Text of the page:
A Moment of Clarity (Finding self-acceptance through others.)
Out of the blue, John messaged me. I had not heard from him in over nine years. He was an old friend or maybe better said, an old acquaintance. I had known him from a time that was very much part of my past. A past that included a faith system that was the largest in the world. One where Christ was the center and so many people searched for him in all that they did, dragging their humanity along the way. Which, inevitably for many, sabotaged their efforts to be free and loved. John was still a part of that faith. He was still someone who identified with being Christian and in my estimate, was someone that was still the same. Still self-serving, and naïve about how the world really worked.
His text said that I had been on his mind and he wanted to see me. I am not sure why. It had been nine years since I had spoken to him. Perhaps it was his recent trip to Family Camp. An event organized by the Christian non-profit that we both worked for, many years ago. Perhaps there was something else. Whatever it was, from the man I used to know, I was pretty sure, that the meeting was for his needs.
“Sure”, I said, “That would be great! I would love to catch up.” I didn’t mean it. However, because my work is in service of the public, I find the best practice is to accept invitations. The truth is, I really didn’t want to see him.
He suggested that we meet at a sushi restaurant. I thought, well, at least I will enjoy the food. I said, “Great!” before seeing where the restaurant is located. Checking the internet, I saw that it was on the other side of town. I grumbled under my breath, saying. “Typical John, always for his convenience, not anyone else.” But I had agreed to the place and I work hard at being a man of my word. Furthermore, I did not know his situation. I knew that he had kids and he may need to stay close to home to help his wife. So off I went. Driving in traffic across town to see this man that I was not close to and had not seen in a very long time.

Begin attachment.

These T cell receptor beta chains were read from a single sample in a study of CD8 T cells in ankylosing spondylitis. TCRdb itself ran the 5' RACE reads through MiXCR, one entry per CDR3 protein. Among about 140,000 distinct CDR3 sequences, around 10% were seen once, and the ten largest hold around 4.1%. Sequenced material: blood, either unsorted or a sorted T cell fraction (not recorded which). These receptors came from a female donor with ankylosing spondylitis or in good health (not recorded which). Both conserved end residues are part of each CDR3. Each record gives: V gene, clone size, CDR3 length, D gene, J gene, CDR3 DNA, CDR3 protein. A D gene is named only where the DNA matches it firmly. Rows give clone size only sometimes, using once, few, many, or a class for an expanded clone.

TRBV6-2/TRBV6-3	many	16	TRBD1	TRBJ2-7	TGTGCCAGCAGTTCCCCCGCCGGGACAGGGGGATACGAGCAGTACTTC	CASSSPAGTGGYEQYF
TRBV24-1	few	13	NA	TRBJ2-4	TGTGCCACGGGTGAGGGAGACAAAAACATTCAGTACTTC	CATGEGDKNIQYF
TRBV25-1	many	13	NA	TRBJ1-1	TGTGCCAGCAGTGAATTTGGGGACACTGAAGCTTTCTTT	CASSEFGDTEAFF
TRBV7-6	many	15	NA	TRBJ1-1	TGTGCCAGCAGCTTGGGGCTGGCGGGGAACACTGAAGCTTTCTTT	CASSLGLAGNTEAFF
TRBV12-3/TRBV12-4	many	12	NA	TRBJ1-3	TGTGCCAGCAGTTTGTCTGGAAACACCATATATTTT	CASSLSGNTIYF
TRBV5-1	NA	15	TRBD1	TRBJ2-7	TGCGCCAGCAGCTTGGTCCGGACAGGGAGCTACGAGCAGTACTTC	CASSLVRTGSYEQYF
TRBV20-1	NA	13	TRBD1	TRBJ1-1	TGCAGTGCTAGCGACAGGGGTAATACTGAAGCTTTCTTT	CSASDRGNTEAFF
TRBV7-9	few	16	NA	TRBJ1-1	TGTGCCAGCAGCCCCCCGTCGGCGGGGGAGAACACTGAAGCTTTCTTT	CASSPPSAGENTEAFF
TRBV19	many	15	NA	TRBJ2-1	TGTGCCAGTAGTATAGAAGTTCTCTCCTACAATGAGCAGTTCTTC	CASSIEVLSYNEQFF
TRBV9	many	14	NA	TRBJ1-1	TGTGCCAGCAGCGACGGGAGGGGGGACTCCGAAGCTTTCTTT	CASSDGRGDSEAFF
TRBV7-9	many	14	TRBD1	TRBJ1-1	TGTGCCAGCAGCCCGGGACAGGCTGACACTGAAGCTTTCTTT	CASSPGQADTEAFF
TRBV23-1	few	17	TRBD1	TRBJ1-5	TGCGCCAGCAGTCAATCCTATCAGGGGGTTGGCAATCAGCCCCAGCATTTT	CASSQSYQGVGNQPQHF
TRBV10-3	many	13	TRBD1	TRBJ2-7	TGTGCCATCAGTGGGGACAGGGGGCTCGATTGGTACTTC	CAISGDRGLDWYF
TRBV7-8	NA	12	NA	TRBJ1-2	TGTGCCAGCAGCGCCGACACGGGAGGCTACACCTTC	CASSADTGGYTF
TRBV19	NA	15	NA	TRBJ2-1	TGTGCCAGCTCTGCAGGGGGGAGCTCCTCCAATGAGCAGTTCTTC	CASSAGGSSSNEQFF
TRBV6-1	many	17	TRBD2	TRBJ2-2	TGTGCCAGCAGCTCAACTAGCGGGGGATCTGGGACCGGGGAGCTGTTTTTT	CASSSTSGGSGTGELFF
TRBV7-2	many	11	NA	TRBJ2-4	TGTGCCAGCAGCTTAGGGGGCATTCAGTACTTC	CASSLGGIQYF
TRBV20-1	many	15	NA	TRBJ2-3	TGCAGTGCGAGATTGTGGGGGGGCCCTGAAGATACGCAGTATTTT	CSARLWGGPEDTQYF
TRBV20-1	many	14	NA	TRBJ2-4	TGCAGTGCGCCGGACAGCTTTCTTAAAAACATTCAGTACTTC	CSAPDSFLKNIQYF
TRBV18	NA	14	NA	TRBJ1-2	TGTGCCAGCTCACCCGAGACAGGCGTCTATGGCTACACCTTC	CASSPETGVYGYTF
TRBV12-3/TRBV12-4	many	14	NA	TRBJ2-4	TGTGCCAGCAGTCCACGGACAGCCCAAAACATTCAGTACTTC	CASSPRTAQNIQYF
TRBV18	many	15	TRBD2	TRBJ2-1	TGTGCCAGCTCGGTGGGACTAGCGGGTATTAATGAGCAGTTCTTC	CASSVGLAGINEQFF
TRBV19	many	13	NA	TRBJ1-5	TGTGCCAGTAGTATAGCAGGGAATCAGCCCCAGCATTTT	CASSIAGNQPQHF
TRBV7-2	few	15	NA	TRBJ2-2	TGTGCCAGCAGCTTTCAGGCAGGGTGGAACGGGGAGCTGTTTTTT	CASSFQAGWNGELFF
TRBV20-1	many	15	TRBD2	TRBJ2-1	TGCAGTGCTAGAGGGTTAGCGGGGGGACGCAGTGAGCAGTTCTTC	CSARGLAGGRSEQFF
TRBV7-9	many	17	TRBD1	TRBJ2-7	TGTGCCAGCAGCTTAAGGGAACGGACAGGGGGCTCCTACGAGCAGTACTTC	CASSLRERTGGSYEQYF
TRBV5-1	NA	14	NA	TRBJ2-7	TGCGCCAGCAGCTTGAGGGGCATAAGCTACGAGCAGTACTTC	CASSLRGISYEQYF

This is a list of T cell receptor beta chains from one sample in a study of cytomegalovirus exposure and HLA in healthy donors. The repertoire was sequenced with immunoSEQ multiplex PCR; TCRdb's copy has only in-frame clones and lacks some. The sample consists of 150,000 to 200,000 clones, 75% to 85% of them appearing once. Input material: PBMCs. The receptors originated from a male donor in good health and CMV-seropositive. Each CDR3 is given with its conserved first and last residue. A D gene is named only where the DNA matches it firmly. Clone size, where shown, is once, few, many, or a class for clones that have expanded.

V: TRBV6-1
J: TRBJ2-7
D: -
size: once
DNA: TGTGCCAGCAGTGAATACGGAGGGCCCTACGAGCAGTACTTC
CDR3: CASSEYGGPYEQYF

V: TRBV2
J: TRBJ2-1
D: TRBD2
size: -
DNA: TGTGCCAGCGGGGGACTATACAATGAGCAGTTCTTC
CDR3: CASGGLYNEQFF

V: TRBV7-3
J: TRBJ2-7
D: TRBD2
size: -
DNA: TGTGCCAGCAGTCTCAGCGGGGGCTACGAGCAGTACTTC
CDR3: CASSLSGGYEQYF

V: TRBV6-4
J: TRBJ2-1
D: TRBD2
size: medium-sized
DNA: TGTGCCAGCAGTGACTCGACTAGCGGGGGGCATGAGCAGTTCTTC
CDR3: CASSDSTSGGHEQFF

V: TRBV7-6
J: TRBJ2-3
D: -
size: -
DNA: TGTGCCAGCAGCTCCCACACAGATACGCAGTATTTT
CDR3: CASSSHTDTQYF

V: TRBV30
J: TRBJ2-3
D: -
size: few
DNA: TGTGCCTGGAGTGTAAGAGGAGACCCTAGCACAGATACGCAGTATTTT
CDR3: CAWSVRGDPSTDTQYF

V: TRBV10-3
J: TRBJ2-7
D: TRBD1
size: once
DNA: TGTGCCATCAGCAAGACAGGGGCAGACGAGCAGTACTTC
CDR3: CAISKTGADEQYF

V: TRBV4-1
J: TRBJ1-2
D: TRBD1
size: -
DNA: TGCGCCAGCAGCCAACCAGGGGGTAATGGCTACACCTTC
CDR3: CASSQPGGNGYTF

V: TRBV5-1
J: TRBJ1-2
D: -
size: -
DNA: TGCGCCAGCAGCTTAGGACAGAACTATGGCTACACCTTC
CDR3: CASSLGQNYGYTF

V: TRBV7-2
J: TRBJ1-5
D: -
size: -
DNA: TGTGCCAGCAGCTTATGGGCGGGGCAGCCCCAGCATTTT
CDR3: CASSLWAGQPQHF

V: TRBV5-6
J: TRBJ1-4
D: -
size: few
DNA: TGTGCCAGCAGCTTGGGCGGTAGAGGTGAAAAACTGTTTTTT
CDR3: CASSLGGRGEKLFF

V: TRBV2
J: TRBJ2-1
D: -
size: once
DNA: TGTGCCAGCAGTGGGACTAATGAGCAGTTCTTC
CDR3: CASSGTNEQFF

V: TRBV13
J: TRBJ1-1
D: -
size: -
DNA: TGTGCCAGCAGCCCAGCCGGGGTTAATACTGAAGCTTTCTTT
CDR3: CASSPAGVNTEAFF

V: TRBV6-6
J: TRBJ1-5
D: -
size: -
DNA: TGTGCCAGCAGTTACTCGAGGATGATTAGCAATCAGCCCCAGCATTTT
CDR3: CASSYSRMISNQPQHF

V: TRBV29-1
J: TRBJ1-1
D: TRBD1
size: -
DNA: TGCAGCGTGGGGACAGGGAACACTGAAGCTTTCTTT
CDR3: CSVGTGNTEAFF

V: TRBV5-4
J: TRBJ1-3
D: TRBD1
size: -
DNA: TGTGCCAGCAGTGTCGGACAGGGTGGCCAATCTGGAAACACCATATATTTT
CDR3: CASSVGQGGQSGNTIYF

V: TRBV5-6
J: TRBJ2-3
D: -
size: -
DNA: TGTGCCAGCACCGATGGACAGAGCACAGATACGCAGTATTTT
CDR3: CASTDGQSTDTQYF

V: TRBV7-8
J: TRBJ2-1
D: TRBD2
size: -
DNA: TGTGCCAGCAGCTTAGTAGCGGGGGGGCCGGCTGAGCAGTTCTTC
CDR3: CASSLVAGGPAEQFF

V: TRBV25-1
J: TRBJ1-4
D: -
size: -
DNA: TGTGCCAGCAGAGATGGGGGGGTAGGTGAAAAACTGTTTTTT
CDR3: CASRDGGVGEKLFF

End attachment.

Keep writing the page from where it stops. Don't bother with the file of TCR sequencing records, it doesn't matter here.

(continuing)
I arrived first and texted him, “I’m here”. He texted back “Great! Can you grab the table in the back near the corner? It’s my favorite.”
I did, grumbling more as this again is typical of the John I used to know. Always getting others to do his bidding. I sat at the table he wanted and waited for him.
The young waitress came over to the table and asked me if I would like anything to drink. “I am waiting for a friend,” I said, “and yes, tea would be nice” “Okay”, she said, “I will bring the teas.” I realized she thought I had ordered for the both of us. I didn’t but I did not mention it. She brought the teas and I simply thanked her. Generosity is also something that I try to practice, even when I do not feel like it.
A few minutes later he walked in. He had clearly aged. He had a shabby beard and long hair. Which was wet, probably from a recent shower. “Hey John, how are you!? Good to see you!”, I said. He reached out to hug me. I hugged him back. In between us, his wet hair pressed into my shoulder. I could feel the moisture soaking through my shirt. This was also annoying but I didn’t say anything. We sat down and I asked him if he wanted the tea? He did.